Microsoft unveiled a preview release of their upcoming Windows 8 during their BUILD developer conference this week.Among updates the usual performance and security updates that usually accompany a new Windows release, Microsoft presented their new Metro user interface. METRO is a new way to interface with your windows computer that is optimized for touch-screens. This new interface is Microsoft’s response to the popularity of the iPad and tablet-style devices.The new METRO interface will be amended to the new Windows 8 which is a bit similar to what most people are used to seeing. It resembles Windows 7 in look and feel. Users, can then decide if they prefer to use the METRO solution or the more familiar Windows experience.
The new touch interface is a drastic departure from the Windows desktop environment we are all used to. Where we had previously relied on desktop icons, the METRO user interface provides tiles that contain information for each application. This information can be dynamic or pull content from your computer’s user profile. Weather tiles for instance, will pull real-time data from the web and show you a dashboard summery without having to open the application at all.
In addition to a low barrier-to-entry for programmers and developers, the METRO interface represents a unique shift in the way that Microsoft believes we will interface with our computers moving forward. Much like the convenience of an iPad, the new desktop model is more about managing the user’s life and curiously than treating the environment like a workstation. Easily customizable, the interface has the potential to change the way most people interact with their computers.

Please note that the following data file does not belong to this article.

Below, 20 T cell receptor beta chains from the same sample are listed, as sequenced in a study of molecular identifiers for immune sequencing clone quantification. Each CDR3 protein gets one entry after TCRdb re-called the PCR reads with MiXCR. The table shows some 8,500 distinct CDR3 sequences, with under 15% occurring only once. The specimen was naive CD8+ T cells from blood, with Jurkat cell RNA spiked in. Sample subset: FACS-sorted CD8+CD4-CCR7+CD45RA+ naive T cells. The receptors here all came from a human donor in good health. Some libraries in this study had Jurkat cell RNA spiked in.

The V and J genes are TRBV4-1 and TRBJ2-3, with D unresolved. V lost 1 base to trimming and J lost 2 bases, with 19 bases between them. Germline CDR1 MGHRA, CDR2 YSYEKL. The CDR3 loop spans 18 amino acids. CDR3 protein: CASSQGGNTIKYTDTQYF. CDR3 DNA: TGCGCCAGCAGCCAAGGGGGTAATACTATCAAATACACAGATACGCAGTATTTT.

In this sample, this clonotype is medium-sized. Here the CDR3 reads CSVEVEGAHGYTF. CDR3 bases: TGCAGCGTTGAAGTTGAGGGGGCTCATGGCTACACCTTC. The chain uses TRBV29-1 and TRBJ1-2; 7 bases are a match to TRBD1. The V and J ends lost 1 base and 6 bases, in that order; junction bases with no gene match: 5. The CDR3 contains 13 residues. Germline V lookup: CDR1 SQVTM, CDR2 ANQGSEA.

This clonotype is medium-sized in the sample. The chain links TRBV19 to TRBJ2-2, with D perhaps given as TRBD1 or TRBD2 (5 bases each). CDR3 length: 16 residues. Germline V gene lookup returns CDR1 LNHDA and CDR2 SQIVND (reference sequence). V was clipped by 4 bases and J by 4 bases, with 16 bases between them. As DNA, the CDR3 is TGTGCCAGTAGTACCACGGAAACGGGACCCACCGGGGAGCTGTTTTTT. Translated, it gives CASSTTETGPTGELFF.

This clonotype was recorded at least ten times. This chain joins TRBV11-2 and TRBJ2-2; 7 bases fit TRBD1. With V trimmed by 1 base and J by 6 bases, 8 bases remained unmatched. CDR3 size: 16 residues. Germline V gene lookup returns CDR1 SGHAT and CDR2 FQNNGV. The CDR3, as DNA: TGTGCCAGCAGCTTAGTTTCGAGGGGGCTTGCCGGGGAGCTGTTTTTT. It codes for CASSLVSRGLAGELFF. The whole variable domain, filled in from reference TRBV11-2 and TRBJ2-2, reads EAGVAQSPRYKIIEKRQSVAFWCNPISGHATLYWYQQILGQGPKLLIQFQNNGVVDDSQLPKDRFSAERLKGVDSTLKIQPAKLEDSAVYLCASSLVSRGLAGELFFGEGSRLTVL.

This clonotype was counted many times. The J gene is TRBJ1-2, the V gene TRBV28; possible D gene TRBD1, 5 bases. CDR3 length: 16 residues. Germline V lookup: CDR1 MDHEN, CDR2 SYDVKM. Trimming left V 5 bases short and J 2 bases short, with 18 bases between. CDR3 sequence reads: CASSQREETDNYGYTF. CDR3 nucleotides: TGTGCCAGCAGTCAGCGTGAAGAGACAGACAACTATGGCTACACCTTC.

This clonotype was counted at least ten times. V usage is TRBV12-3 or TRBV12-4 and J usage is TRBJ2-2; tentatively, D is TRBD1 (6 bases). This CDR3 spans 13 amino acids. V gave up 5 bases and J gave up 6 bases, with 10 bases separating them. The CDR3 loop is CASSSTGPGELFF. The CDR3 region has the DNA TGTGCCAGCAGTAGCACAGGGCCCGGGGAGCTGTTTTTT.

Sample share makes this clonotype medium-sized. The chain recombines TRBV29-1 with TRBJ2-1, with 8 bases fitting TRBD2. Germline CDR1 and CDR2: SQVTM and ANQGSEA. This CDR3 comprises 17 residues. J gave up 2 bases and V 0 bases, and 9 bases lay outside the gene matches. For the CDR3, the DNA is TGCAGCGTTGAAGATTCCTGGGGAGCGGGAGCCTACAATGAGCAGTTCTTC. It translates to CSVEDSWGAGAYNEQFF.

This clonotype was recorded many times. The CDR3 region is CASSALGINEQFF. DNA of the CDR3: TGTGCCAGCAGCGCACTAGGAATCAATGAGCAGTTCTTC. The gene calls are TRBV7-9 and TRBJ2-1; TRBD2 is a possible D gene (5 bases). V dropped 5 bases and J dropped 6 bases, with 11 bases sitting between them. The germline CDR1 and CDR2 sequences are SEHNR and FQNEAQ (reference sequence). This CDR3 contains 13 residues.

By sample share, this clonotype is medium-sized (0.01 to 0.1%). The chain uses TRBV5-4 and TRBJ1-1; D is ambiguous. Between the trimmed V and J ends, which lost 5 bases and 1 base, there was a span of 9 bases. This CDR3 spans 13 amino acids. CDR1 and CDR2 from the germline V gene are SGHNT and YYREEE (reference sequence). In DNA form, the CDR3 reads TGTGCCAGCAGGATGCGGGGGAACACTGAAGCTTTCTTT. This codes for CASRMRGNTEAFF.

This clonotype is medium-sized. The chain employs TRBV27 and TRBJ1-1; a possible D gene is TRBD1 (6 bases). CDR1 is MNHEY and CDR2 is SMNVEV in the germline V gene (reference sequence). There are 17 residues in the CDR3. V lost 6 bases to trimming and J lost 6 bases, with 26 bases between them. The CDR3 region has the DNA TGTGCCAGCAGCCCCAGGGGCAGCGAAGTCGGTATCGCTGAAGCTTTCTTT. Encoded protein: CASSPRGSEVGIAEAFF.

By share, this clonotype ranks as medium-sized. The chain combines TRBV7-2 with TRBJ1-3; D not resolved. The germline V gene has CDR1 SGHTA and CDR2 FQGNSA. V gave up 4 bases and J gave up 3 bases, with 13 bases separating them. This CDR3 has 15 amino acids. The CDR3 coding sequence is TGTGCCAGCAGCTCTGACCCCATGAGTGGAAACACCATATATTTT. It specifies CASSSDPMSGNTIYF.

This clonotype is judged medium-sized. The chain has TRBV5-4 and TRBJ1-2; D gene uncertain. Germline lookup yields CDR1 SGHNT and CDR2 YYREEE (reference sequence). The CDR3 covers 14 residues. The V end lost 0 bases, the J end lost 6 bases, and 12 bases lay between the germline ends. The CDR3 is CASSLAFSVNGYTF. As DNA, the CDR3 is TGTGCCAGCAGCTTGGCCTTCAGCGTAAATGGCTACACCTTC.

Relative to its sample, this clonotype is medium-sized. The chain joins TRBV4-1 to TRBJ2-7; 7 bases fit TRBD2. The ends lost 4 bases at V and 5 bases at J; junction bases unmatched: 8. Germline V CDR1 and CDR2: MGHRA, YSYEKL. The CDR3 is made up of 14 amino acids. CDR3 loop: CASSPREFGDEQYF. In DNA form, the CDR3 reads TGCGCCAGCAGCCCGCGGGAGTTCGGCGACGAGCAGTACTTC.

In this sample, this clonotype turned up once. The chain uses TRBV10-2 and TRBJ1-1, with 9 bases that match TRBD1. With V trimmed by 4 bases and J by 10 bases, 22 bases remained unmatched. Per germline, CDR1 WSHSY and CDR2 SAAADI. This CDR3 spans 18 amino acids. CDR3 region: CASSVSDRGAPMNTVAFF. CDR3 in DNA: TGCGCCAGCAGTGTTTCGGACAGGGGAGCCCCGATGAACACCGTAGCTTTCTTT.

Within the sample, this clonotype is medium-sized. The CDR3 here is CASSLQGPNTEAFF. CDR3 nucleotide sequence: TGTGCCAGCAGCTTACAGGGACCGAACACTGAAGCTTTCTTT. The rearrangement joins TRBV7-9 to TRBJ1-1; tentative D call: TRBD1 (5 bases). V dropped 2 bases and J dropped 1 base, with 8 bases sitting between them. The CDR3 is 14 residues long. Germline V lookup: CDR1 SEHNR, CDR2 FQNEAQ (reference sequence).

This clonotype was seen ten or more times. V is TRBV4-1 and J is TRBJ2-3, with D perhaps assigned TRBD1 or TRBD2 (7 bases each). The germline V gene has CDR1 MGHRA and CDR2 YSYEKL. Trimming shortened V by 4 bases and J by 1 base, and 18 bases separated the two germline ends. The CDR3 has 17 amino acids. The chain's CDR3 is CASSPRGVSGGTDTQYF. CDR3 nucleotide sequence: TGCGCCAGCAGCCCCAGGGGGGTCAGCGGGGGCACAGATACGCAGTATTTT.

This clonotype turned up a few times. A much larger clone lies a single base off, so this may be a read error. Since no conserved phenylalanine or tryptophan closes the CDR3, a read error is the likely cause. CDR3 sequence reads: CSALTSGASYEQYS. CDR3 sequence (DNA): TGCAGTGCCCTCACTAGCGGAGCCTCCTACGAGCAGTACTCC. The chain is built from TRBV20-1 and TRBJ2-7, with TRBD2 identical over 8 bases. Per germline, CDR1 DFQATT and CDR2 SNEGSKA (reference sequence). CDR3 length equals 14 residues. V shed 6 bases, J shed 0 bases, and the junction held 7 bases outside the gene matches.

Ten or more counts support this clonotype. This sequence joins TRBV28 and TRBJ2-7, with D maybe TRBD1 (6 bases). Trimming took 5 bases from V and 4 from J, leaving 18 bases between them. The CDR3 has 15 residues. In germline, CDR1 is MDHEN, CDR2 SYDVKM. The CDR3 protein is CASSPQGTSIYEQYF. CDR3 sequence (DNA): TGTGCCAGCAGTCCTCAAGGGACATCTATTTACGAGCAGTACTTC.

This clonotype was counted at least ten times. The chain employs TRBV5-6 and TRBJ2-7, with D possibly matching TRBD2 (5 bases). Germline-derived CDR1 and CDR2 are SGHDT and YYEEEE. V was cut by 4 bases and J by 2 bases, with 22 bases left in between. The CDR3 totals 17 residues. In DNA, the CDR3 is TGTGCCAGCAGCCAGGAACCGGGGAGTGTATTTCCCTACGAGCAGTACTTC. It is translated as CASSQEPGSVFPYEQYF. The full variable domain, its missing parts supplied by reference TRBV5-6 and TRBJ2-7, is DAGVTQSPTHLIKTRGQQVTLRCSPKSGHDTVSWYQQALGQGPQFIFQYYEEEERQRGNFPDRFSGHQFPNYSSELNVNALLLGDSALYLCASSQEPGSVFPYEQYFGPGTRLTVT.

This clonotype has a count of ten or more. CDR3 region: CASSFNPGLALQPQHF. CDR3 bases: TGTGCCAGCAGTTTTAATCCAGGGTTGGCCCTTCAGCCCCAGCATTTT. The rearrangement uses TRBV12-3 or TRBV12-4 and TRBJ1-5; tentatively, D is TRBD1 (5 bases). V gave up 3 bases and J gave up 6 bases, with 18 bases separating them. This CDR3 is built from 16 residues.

The concept of the dashboard is nothing new. Windows Vista introduced widgets, a simple, single focus application that ran on the desktop or taskbar for easy reference. The METRO interface begins with a single focus of providing flash information and moving the user into a task. Each tile represents an chance to optimize the user’s time and eliminate the need to open an application for a quick-glance.
These tiles also represent a tremendous new channel for market’s to move their brand to a user’s desktop experience. An allergy brand that can present real-time allergen data to users. Emails should be designed to take advantage of inbox previews which will make their way to the display tiles.